Understanding the ANA Blood Test (Antinuclear Antibody Test)

In order to understand the ANA blood test (antinuclear antibody test), it is important to first understand different types of antibodies.

  • Antibodies are proteins produced by white blood cells, which normally circulate in the blood to defend against foreign invaders, such as bacteria, viruses, and toxins.
  • Autoantibodies, instead of acting against foreign invaders, attack the body's own cells. This is abnormal.
  • Antinuclear antibodies are a unique group of autoantibodies which have the ability to attack structures in the nucleus of cells. The nucleus of a cell contains genetic material, known as DNA (deoxyribonucleic acid).
Lab worker handling blood sample
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An ANA blood test (antinuclear antibody test) is usually performed on a blood sample as part of the diagnostic process for certain autoimmune diseases.

How the Test Is Performed

To perform the ANA blood test, sometimes called FANA (fluorescent antinuclear antibody test), a blood sample is drawn from the patient and sent to the lab for testing. Serum from the blood specimen is added to microscope slides which have commercially prepared cells on the slide surface. If the patient's serum contains antinuclear antibodies, they bind to the cells (specifically the nuclei of the cells) on the slide.

A second antibody, commercially tagged with a fluorescent dye, is added to the mix of patient's serum and commercially prepared cells on the slide. The second (fluorescent) antibody attaches to the serum antibodies and cells which have bound together. When the slide is viewed under an ultraviolet microscope, antinuclear antibodies appear as fluorescent cells.

  • If fluorescent cells are observed, the ANA blood test result is positive.
  • If fluorescent cells are not observed, the ANA blood test result is negative.

ANA Blood Test Report

An ANA blood test report has three parts:

  • Positive or negative for ANA
  • If positive, a titer is determined and reported
  • The pattern of fluorescence is reported

ANA Titer

A titer is determined by repeating the positive test with serial dilutions until the test yields a negative result. The last dilution which yields a positive result (i.e., fluorescence observed under the microscope) is the titer that is reported. Here is an example:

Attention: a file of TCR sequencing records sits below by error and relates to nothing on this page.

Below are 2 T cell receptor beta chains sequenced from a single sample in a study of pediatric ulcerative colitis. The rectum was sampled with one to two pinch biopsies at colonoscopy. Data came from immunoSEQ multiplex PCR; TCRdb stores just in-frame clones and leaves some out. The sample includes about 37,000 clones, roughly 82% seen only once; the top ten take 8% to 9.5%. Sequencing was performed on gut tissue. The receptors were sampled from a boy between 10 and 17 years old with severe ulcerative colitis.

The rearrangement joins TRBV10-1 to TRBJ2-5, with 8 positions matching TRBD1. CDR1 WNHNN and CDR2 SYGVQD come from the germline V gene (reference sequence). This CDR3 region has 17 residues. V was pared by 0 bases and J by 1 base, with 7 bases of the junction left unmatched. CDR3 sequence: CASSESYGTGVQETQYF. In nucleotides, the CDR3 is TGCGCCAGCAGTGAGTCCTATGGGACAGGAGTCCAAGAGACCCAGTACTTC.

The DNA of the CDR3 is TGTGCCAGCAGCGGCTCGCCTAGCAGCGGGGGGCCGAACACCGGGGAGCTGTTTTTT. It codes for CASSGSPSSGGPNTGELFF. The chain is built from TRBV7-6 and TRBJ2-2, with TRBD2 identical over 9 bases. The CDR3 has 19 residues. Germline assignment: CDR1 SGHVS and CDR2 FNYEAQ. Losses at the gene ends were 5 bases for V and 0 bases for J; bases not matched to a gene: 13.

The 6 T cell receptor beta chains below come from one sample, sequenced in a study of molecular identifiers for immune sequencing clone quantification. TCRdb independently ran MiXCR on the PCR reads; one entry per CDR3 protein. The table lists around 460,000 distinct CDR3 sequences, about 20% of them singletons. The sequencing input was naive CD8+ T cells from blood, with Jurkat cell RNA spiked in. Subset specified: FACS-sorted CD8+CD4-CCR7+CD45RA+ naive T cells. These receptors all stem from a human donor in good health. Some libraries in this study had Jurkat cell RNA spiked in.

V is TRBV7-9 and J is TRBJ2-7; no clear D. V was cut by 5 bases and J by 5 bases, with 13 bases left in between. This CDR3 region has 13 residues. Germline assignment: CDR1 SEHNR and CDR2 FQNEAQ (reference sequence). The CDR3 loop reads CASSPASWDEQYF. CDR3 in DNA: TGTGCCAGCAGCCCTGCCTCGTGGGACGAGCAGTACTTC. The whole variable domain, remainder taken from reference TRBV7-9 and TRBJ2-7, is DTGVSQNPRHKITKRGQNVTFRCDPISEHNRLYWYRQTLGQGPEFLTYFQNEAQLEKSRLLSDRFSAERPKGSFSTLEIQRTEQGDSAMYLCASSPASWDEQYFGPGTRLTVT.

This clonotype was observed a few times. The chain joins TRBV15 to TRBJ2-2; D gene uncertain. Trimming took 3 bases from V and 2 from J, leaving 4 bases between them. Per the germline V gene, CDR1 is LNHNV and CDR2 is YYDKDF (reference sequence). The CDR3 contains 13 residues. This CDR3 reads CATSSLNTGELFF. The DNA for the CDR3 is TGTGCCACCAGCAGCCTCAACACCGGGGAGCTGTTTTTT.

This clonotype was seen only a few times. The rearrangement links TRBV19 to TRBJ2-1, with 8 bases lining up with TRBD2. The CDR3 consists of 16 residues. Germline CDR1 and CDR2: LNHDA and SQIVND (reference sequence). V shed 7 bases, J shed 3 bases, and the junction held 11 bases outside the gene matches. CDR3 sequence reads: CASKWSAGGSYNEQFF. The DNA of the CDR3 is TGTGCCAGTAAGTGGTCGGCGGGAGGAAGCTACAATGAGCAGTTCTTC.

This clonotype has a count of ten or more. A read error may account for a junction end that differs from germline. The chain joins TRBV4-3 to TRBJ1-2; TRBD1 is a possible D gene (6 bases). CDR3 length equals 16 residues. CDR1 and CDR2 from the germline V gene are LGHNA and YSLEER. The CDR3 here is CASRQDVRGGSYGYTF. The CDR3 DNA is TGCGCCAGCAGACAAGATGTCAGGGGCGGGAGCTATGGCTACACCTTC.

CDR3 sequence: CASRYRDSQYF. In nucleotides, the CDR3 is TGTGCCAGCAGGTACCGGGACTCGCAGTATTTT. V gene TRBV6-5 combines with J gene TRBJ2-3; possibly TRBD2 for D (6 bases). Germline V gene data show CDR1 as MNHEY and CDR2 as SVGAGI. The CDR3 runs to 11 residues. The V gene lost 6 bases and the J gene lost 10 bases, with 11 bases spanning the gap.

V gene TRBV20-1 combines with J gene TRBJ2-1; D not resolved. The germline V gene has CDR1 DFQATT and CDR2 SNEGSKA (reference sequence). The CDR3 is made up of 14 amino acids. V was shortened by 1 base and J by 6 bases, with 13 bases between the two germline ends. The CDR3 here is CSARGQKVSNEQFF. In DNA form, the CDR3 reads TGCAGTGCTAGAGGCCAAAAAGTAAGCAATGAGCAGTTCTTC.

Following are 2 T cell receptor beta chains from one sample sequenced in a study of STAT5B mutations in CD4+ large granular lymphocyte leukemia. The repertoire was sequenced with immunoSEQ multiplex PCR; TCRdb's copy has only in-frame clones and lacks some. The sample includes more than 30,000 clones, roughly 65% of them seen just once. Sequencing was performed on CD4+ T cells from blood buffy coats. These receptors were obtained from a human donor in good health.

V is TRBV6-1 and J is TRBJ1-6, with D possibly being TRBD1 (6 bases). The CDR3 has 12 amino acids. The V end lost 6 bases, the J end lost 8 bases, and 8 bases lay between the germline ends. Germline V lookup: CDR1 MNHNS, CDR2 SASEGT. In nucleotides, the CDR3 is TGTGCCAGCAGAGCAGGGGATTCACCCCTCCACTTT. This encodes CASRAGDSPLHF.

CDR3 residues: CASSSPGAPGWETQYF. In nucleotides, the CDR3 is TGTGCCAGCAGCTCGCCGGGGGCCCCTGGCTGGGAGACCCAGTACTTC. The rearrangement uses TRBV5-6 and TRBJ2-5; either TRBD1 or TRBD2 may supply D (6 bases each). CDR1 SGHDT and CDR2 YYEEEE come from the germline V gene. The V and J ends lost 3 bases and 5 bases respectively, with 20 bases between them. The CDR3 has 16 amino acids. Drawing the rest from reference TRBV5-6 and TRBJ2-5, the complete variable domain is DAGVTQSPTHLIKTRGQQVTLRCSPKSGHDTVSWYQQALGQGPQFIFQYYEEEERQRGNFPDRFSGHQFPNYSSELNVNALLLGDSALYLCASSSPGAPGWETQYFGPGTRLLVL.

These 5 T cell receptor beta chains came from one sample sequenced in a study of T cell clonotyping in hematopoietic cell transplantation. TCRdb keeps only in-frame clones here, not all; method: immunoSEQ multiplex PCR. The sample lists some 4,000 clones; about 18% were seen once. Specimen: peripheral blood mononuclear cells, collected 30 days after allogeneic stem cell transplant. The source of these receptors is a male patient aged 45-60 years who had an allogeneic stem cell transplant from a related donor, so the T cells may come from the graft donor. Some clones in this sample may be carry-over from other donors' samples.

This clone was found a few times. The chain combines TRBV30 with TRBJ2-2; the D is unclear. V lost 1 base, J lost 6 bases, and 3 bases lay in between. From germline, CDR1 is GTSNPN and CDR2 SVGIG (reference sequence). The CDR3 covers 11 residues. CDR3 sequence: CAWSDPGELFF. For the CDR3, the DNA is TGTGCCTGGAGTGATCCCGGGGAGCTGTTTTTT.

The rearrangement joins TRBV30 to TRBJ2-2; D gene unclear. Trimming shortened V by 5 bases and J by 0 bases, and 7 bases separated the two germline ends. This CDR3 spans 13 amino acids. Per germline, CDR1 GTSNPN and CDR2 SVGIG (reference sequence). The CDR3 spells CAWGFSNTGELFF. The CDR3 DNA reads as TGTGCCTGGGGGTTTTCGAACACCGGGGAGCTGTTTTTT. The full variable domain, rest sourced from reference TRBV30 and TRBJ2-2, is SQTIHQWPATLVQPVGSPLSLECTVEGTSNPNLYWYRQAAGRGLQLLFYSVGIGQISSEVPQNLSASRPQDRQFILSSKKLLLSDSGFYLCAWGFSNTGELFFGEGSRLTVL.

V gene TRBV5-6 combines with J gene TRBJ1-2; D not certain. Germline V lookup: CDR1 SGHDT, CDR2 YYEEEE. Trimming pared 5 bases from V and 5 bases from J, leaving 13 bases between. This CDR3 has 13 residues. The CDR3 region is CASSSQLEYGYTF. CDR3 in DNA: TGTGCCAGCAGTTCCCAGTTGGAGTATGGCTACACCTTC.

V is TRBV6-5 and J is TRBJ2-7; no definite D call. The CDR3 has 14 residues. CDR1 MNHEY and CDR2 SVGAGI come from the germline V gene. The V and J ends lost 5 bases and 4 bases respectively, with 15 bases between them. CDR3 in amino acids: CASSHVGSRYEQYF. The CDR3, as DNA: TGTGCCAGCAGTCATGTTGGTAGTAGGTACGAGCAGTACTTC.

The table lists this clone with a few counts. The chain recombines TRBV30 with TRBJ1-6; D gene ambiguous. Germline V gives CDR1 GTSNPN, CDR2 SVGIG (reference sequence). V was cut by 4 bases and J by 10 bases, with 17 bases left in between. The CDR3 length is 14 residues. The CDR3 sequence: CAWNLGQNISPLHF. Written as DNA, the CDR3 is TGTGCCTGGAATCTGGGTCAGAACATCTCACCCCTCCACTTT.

Serial Dilutions:
1:10 positive
1:20 positive
1:40 positive
1:80 positive
1:160 positive (titer reported as 1:160)
1:320 negative

The Significance of ANA Pattern

ANA titers and patterns can vary between laboratory testing sites due to variation in the methodology used. The commonly recognized patterns include:

  • Homogeneous - total nuclear fluorescence due to an antibody directed against DNA or histone proteins. Common in systemic lupus erythematosus.
  • Peripheral - fluorescence occurs at edges of the nucleus in a shaggy appearance. Anti-DNA and anti-nuclear envelope antibodies cause this pattern. Also seen in systemic lupus erythematosus.
  • Speckled - speckled fluorescense due to an antibody directed against different nuclear antigens.
  • Nucleolar - from antibodies directed against specific proteins involved in the maturation of RNA. Seen in people with scleroderma (systemic sclerosis).

What Does a Positive ANA Blood Test Result Mean?

Antinuclear antibodies are found in people with various autoimmune diseases, but not exclusively. Antinuclear antibodies can also be found in people with infections, cancer, lung diseases, gastrointestinal diseases, hormonal diseases, blood diseases, skin diseases, in elderly people, or people with a family history of rheumatic disease. The prevalence of antinuclear antibodies in healthy people is estimated to be 3-15%, but is strongly age-dependent, and increases to 10-37% in healthy people over age 65.

ANA results are just one factor considered when a diagnosis is being formulated. A patient's clinical symptoms and other diagnostic tests must also be considered by the doctor. The medical history is also significant because some prescription drugs can cause "drug-induced antinuclear antibodies."

Incidence of ANA in Various Diseases

Statistically-speaking, the incidence of positive ANA test results (in percent per condition) is:

  • Systemic lupus erythematosus (lupus or SLE) - over 95 percent
  • Progressive systemic sclerosis (scleroderma) - 60 to 90 percent
  • Rheumatoid arthritis - 25 to 30 percent
  • Sjogren's syndrome - up to 80 percent
  • Felty's syndrome - over 75 percent
  • Juvenile arthritis - 15 to 30 percent

Subsets of the ANA blood tests are sometimes used to determine the specific autoimmune disease. For this purpose, a doctor may order anti-dsDNA, anti-Sm, Sjogren's syndrome antigens (SSA, SSB), Scl-70 antibodies, anti-centromere, anti-histone, and anti-RNP.

A Word From Verywell

The ANA blood test is complicated. That said, the results—positive or negative, titer, pattern, and subset test results—can provide doctors with valuable clues to help diagnose autoimmune rheumatic diseases.

3 Sources
Verywell Health uses only high-quality sources, including peer-reviewed studies, to support the facts within our articles. Read our editorial process to learn more about how we fact-check and keep our content accurate, reliable, and trustworthy.
  1. Nosal RS, Varacallo M. Biochemistry, antinuclear antibodies (ANA) In: StatPearls [Internet]. Treasure Island (FL): StatPearls Publishing.

  2. American Association for Clinical Chemistry. Antinuclear antibody (ANA).

  3. American College of Rheumatology. Antinuclear antibodies (ANA).

Additional Reading
  • Davidsohn I, Sanford AH, Todd JC. Clinical Diagnosis by Laboratory Methods. Sagwan Press.

By Carol Eustice
Carol Eustice is a writer covering arthritis and chronic illness, who herself has been diagnosed with both rheumatoid arthritis and osteoarthritis.